Photography Tips: Spot Metering
Metering refers to the process of measuring the light from the object being photographed and setting the shutter time and aperture accordingly (and on a digital maybe the effective ASA as well). Most cameras have a standard metering mode (often called matrix metering) which divides the frame into parts, measures the light from each part, and makes the exposure calculations based on the results. This usually works well, but in extreme lighting situations its better to make the decision yourself. One way to do this is by using spot metering.
When you switch your camera to spot metering (unfortunately, more basic cameras probably won't have this feature) it makes the calculations for exposure based on one small spot in the middle of the frame (usually, some cameras have flexibility here). Depending on what sort of object is in the middle there will be different amounts of light coming from it and the exposure could be quite different.
The problem is that what you want to meter on often isn't in the middle of the frame. To solve this problem you take the photo in two stages. Almost all cameras have a two stage shutter button. Press the shutter lightly and the camera focuses and meters (and will often do other things as well). Press the shutter fully and it takes the photo. So the trick is: first, point the camera so that the object you want to meter on is in the middle; next, press the shutter half way; third, while holding down the shutter half way re-frame the picture; finally, press the shutter fully. Most cameras will keep the exposure settings calculated at stage two above, even if you have moved the camera.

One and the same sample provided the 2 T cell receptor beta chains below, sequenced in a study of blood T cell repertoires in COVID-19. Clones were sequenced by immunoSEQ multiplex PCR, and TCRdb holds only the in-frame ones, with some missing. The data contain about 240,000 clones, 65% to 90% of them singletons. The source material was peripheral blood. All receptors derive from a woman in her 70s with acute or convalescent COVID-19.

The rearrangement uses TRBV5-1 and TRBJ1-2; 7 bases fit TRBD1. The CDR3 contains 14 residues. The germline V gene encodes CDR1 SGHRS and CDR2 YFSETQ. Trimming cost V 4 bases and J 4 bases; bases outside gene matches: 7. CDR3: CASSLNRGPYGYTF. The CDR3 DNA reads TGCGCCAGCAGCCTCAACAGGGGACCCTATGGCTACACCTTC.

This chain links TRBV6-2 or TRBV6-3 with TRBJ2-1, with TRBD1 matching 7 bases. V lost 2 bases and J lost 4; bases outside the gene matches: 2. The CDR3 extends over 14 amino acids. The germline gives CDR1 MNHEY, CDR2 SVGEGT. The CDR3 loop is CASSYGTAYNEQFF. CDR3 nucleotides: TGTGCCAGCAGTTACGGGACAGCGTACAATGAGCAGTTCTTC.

The pictures at the top of the page were taken with the spot area on the red crosses, then re-framed to take the same photo. It makes a big difference! In the first picture the camera exposed the photo for the dark shadow which over-exposed the bright sky. In the last photo the exposure was correct for the sky but too short for the statue. The middle photo exposed on a brighter part of the statue, giving the most balanced result.
Using a digital can be a big advantage here. Because you can see the photo on the screen before you take it, you know what the end result is going to be. If the result is too dark just repeat step one and two on a slightly darker area. If its too bright try a brighter area. It sounds complicated but its really easy after a bit of practice. I use this with conventional cameras as well but it involves a bit of guess work.
There is one problem to be careful of here. Most cameras focus at the same time as they meter so either make sure you point at an object you want to focus on as well as meter on, or use a manual focus mode.
|Manual focus||My "using manual focus" page for tips on manual focus.|